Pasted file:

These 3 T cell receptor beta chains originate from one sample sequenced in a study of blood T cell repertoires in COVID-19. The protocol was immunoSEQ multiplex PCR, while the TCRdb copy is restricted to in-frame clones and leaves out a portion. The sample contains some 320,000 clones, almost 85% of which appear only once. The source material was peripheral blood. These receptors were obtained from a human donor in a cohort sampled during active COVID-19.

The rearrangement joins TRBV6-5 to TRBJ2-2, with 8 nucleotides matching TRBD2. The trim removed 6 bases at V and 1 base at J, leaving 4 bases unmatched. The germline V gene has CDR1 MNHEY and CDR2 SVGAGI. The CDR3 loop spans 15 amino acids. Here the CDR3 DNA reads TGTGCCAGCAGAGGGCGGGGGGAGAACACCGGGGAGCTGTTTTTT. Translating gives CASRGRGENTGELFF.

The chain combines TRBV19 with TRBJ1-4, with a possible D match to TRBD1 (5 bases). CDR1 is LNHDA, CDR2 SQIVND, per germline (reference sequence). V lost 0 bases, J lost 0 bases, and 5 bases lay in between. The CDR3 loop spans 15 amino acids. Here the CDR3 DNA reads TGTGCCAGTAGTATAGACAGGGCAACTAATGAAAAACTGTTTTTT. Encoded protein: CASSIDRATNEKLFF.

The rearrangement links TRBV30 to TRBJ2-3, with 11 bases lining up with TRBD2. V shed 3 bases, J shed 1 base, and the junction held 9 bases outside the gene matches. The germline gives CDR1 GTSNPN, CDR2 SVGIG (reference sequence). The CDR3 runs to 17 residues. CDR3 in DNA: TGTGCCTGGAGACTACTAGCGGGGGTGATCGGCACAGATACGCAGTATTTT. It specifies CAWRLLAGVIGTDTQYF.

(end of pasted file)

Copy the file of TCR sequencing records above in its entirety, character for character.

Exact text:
These 3 T cell receptor beta chains originate from one sample sequenced in a study of blood T cell repertoires in COVID-19. The protocol was immunoSEQ multiplex PCR, while the TCRdb copy is restricted to in-frame clones and leaves out a portion. The sample contains some 320,000 clones, almost 85% of which appear only once. The source material was peripheral blood. These receptors were obtained from a human donor in a cohort sampled during active COVID-19.

The rearrangement joins TRBV6-5 to TRBJ2-2, with 8 nucleotides matching TRBD2. The trim removed 6 bases at V and 1 base at J, leaving 4 bases unmatched. The germline V gene has CDR1 MNHEY and CDR2 SVGAGI. The CDR3 loop spans 15 amino acids. Here the CDR3 DNA reads TGTGCCAGCAGAGGGCGGGGGGAGAACACCGGGGAGCTGTTTTTT. Translating gives CASRGRGENTGELFF.

The chain combines TRBV19 with TRBJ1-4, with a possible D match to TRBD1 (5 bases). CDR1 is LNHDA, CDR2 SQIVND, per germline (reference sequence). V lost 0 bases, J lost 0 bases, and 5 bases lay in between. The CDR3 loop spans 15 amino acids. Here the CDR3 DNA reads TGTGCCAGTAGTATAGACAGGGCAACTAATGAAAAACTGTTTTTT. Encoded protein: CASSIDRATNEKLFF.

The rearrangement links TRBV30 to TRBJ2-3, with 11 bases lining up with TRBD2. V shed 3 bases, J shed 1 base, and the junction held 9 bases outside the gene matches. The germline gives CDR1 GTSNPN, CDR2 SVGIG (reference sequence). The CDR3 runs to 17 residues. CDR3 in DNA: TGTGCCTGGAGACTACTAGCGGGGGTGATCGGCACAGATACGCAGTATTTT. It specifies CAWRLLAGVIGTDTQYF.